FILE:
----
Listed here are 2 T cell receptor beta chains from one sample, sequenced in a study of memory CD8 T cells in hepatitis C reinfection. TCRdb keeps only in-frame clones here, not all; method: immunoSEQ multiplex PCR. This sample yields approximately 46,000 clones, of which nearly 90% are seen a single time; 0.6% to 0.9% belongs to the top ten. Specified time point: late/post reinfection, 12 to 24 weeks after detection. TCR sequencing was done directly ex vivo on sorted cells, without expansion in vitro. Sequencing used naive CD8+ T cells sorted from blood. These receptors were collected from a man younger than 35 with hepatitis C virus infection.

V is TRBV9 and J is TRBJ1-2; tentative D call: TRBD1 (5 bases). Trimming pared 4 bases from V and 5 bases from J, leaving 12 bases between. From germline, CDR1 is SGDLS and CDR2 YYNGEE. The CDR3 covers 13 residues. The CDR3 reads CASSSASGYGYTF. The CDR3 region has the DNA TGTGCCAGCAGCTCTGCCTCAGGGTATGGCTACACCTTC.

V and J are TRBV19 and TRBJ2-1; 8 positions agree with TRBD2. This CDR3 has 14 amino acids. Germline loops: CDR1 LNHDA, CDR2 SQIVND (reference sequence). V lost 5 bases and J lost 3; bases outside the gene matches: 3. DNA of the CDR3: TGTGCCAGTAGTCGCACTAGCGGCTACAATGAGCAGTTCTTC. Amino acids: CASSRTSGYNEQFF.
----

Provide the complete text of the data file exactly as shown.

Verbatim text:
Listed here are 2 T cell receptor beta chains from one sample, sequenced in a study of memory CD8 T cells in hepatitis C reinfection. TCRdb keeps only in-frame clones here, not all; method: immunoSEQ multiplex PCR. This sample yields approximately 46,000 clones, of which nearly 90% are seen a single time; 0.6% to 0.9% belongs to the top ten. Specified time point: late/post reinfection, 12 to 24 weeks after detection. TCR sequencing was done directly ex vivo on sorted cells, without expansion in vitro. Sequencing used naive CD8+ T cells sorted from blood. These receptors were collected from a man younger than 35 with hepatitis C virus infection.

V is TRBV9 and J is TRBJ1-2; tentative D call: TRBD1 (5 bases). Trimming pared 4 bases from V and 5 bases from J, leaving 12 bases between. From germline, CDR1 is SGDLS and CDR2 YYNGEE. The CDR3 covers 13 residues. The CDR3 reads CASSSASGYGYTF. The CDR3 region has the DNA TGTGCCAGCAGCTCTGCCTCAGGGTATGGCTACACCTTC.

V and J are TRBV19 and TRBJ2-1; 8 positions agree with TRBD2. This CDR3 has 14 amino acids. Germline loops: CDR1 LNHDA, CDR2 SQIVND (reference sequence). V lost 5 bases and J lost 3; bases outside the gene matches: 3. DNA of the CDR3: TGTGCCAGTAGTCGCACTAGCGGCTACAATGAGCAGTTCTTC. Amino acids: CASSRTSGYNEQFF.